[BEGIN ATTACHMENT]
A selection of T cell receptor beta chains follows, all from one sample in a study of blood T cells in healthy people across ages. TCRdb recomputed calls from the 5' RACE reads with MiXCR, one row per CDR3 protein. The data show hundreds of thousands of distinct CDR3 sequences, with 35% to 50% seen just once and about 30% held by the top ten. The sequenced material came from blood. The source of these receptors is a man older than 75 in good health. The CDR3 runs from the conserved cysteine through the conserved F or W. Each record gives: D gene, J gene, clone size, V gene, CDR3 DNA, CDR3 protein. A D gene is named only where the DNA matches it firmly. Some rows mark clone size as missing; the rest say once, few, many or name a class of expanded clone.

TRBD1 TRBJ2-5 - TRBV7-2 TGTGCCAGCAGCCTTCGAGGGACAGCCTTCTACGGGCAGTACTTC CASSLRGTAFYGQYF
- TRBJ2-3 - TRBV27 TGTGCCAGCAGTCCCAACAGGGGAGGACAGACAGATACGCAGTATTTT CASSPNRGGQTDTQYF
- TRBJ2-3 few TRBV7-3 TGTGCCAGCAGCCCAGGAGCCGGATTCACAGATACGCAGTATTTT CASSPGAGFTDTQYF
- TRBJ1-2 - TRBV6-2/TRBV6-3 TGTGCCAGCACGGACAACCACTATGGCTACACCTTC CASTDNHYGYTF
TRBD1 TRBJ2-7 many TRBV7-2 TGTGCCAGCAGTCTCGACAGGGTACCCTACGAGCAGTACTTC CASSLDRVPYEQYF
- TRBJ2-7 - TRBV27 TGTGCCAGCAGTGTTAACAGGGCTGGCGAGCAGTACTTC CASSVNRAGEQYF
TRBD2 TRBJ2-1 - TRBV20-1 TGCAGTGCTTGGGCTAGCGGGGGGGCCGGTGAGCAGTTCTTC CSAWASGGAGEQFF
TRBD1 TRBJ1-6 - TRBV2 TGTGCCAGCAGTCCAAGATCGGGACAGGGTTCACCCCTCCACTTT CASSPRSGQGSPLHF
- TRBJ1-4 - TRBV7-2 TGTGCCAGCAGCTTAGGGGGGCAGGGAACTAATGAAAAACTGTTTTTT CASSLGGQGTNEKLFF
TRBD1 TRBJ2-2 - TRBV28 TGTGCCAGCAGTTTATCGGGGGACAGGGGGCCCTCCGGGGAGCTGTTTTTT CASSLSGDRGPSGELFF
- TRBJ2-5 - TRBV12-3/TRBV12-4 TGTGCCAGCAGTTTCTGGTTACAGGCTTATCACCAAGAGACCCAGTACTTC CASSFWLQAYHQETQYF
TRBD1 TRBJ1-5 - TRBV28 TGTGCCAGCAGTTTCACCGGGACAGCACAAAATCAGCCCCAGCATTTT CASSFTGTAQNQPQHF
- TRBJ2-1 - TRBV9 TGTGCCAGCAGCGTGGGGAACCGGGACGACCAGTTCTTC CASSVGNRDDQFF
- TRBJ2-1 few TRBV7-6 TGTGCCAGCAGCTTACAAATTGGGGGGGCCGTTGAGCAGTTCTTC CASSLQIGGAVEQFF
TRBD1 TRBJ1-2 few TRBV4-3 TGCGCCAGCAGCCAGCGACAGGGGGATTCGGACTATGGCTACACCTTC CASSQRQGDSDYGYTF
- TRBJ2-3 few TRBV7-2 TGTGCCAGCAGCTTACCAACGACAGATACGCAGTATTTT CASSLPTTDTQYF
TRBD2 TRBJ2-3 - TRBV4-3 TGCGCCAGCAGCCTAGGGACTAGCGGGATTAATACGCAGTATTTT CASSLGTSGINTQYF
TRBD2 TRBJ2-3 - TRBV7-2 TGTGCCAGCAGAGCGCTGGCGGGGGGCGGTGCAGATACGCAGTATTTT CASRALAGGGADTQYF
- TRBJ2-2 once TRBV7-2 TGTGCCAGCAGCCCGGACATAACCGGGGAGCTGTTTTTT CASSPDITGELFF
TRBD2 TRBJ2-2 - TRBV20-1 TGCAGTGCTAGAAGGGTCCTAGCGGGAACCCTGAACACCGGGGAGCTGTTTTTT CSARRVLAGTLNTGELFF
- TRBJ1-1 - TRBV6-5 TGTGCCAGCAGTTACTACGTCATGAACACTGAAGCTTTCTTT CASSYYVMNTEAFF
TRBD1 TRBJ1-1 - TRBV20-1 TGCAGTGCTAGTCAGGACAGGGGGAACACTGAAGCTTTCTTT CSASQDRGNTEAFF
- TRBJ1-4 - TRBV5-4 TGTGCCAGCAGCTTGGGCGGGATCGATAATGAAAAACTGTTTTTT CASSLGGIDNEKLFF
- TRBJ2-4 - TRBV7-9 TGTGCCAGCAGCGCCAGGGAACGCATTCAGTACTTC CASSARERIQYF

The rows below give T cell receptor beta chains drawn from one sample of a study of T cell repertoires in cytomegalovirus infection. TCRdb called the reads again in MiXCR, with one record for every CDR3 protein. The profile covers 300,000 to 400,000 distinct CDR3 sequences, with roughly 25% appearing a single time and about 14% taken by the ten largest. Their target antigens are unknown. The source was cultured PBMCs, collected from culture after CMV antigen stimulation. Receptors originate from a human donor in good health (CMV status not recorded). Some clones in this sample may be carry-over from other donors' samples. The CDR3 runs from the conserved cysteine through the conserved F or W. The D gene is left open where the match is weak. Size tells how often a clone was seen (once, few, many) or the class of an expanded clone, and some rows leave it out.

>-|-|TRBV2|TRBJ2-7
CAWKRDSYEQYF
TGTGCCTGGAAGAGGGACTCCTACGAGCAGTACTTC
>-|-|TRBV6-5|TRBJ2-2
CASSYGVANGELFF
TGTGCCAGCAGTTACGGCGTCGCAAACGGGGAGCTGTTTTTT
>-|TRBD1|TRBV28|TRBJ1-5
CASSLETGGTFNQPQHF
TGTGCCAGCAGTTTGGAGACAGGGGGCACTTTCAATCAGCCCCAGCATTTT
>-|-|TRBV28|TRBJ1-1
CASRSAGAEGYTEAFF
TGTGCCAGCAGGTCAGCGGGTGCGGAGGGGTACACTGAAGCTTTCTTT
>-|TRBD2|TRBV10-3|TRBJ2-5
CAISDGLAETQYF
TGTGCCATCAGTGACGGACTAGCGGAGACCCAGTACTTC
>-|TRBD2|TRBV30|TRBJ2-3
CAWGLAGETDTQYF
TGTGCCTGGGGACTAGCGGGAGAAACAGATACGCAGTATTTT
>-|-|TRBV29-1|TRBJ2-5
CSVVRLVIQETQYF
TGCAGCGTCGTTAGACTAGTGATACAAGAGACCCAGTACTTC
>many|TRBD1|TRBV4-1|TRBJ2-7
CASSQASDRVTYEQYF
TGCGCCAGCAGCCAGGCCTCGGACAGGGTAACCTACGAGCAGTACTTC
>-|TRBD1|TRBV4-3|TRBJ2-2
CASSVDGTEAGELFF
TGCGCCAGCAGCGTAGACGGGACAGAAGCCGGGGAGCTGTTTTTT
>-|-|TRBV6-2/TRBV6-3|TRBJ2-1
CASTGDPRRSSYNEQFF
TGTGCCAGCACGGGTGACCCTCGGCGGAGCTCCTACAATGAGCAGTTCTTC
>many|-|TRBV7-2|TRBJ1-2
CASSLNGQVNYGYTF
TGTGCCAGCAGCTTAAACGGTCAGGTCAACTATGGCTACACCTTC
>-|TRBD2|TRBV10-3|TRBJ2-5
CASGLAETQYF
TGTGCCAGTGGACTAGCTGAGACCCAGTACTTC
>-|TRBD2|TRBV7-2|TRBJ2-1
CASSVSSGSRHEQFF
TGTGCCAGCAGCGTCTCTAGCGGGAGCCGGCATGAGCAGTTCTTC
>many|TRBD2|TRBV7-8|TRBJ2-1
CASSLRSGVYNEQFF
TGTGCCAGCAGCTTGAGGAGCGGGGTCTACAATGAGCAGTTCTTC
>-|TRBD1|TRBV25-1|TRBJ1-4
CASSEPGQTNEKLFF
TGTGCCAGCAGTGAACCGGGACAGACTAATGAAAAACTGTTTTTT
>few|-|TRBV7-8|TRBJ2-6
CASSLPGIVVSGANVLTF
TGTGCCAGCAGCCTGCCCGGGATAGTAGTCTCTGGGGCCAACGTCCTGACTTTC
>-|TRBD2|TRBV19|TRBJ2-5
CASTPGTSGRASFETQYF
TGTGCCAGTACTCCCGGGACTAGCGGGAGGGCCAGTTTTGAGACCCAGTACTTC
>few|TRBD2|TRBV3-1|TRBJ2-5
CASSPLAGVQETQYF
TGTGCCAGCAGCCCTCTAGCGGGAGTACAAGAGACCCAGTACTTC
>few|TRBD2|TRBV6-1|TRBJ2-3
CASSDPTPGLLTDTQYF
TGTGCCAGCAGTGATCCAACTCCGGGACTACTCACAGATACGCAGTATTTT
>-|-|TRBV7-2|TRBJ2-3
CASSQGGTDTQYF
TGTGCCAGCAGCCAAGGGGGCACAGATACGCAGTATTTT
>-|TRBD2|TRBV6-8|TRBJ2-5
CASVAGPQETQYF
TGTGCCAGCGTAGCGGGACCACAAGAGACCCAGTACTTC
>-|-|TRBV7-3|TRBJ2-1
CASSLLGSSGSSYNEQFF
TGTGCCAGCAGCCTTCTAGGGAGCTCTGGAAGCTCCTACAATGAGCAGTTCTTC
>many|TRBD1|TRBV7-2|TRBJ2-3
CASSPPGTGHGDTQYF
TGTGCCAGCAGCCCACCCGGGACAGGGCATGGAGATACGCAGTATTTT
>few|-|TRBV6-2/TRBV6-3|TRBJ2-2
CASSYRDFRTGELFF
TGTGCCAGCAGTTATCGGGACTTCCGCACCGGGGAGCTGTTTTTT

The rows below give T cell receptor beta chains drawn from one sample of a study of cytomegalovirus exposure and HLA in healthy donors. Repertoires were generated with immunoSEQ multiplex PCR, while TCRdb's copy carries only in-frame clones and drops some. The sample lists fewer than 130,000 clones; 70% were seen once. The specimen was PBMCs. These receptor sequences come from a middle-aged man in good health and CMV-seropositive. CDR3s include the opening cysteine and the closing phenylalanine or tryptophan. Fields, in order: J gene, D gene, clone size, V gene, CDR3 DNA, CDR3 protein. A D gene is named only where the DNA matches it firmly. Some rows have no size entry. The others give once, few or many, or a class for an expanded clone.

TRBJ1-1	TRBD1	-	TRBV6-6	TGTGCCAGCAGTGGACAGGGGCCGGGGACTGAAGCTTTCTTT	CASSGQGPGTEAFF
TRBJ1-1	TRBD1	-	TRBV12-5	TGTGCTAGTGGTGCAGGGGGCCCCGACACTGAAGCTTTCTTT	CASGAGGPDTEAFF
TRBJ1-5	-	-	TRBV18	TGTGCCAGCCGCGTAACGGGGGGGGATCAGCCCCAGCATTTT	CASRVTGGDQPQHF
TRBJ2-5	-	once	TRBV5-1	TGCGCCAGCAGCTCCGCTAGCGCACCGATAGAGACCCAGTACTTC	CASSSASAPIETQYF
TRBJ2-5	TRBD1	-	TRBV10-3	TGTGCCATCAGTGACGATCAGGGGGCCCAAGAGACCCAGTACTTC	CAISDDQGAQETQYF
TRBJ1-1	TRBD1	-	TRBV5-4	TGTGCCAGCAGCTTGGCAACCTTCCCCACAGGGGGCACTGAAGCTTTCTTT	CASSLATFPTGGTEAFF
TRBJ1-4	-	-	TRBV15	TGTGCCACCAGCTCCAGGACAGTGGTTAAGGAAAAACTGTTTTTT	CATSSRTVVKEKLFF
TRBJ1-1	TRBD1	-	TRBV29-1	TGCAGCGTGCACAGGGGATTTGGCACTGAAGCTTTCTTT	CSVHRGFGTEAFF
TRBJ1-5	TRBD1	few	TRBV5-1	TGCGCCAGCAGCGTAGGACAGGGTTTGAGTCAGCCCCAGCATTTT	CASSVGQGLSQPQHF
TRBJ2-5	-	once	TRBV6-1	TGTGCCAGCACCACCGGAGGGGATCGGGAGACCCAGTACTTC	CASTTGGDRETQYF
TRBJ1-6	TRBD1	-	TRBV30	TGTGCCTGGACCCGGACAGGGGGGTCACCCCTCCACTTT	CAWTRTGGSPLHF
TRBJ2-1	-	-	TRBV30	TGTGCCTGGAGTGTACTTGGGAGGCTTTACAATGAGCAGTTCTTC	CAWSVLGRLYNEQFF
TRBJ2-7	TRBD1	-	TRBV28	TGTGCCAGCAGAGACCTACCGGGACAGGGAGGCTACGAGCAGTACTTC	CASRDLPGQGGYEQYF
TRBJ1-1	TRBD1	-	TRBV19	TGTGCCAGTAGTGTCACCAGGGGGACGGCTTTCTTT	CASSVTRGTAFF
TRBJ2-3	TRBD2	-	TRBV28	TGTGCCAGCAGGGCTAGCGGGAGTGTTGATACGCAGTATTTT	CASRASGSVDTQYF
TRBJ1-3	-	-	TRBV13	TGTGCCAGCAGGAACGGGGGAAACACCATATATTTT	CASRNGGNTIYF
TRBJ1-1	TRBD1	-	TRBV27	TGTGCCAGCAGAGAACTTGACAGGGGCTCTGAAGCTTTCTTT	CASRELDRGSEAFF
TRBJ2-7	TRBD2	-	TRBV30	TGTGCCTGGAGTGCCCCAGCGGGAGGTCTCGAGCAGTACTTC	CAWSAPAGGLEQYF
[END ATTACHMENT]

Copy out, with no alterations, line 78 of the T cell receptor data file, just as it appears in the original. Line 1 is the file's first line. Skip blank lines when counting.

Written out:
>few|TRBD2|TRBV3-1|TRBJ2-5